Tube strike cancelled less than 12 hours before it was due to start

A planned Tube strike that would have brought the London Underground to a halt on Wednesday and Friday has been called off at the last minute by the RMT union.

The dispute was over jobs and safety. More than 3,000 workers were expected to walk out on 4 and 6 October.

Discussions at the conciliation service, Acas, proved successful in making what the RMT called “significant progress” in the dispute. Further negotiations are planned.

The union said in a statement: “Following talks at Acas, RMT has managed to save key jobs, prevent detrimental changes to rosters and secure protection of earnings around grading changes.

“The significant progress means that key elements have been settled although there remains wider negotiations to be had in the job, pensions and working agreements dispute.”

Mick Lynch, general secretary of the RMT, said: “I congratulate all our members who were prepared to take strike action and our negotiations team for securing this victory in our Tube dispute.

“Without the unity and industrial power of our members, there is no way we would have been able to make the progress we have.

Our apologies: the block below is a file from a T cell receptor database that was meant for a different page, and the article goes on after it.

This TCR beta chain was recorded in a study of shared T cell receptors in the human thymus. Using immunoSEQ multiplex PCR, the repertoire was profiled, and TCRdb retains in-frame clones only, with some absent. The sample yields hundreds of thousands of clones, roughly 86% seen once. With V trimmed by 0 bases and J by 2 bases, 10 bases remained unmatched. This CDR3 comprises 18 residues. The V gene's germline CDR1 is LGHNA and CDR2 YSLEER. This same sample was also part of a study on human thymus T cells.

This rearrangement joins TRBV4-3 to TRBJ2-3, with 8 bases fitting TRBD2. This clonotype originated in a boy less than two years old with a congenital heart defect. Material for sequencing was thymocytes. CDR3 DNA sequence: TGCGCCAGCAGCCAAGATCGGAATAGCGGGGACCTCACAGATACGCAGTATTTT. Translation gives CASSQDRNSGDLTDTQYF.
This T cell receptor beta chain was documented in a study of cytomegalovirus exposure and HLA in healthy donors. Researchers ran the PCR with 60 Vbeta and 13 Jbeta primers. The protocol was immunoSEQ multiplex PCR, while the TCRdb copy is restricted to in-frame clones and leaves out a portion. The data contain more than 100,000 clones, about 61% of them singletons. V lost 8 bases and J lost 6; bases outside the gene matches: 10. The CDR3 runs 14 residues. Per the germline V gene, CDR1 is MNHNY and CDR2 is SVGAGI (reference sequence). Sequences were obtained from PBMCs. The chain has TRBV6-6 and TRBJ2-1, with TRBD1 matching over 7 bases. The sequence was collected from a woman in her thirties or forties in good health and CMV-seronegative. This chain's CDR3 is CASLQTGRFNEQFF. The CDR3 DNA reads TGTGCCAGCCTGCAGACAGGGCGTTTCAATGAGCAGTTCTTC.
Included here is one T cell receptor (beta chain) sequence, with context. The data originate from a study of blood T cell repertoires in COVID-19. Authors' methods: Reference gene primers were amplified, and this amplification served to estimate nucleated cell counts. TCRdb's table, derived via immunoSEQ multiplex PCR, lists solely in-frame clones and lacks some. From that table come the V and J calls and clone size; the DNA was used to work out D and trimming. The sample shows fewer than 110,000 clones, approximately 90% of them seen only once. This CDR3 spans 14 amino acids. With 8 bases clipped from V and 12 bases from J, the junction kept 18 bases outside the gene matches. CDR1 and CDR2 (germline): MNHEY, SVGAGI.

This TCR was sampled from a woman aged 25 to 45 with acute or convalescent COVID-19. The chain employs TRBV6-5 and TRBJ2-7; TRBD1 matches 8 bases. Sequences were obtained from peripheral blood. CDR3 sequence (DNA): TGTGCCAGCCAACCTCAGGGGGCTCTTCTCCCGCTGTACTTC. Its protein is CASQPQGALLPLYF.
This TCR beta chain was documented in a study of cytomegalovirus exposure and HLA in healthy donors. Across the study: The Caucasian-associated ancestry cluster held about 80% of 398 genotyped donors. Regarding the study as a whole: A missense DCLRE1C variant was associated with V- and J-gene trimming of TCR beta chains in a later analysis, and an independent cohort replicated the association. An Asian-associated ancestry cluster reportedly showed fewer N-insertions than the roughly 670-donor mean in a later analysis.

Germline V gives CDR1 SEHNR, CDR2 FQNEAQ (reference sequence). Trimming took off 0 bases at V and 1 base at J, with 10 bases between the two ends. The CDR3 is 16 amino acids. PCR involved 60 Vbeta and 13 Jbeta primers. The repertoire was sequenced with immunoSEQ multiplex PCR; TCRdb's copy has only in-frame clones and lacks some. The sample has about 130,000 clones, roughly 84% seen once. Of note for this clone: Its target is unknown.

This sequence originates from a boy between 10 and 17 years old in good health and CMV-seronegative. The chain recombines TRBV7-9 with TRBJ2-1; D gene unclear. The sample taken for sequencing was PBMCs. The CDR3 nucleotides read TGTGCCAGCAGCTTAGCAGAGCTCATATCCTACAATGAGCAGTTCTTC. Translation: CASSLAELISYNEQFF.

“We still remain in dispute over outstanding issues around pensions and working agreements and will continue to pursue a negotiated settlement.”

Nick Dent, London Underground’s director of customer pperations, said: “We are pleased that the RMT has withdrawn its planned industrial action this week and that the dispute on our change proposals in stations is now resolved.

“This is good news for London and we will continue to work closely with our trade unions as we evolve London Underground to ensure we can continue to support the capital in the most effective way.”

Nationally, the RMT is still in dispute with 14 train operators over pay and working arrangements. Discussions are taking place to try to avoid further strikes in a campaign of industrial action that began in June 2021.

Separately, a national rail strike by train drivers on Wednesday will still cause widespread problems for commuters to, from and within the capital.

The parallel dispute involving train drivers belonging to the Aslef union looks far from over. Before the 14th strike by train drivers since summer 2022, Aslef’s general secretary, Mick Whelan, said rail firms and ministers were staging “a land grab for terms and conditions right across the board for a 20 per cent pay cut”.

Mark Harper, the transport secretary told the Conservative conference: “They don’t care how many thousands of pounds their members lose in pay, as long as Mick Whelan still sits on Labour’s National Executive Committee.”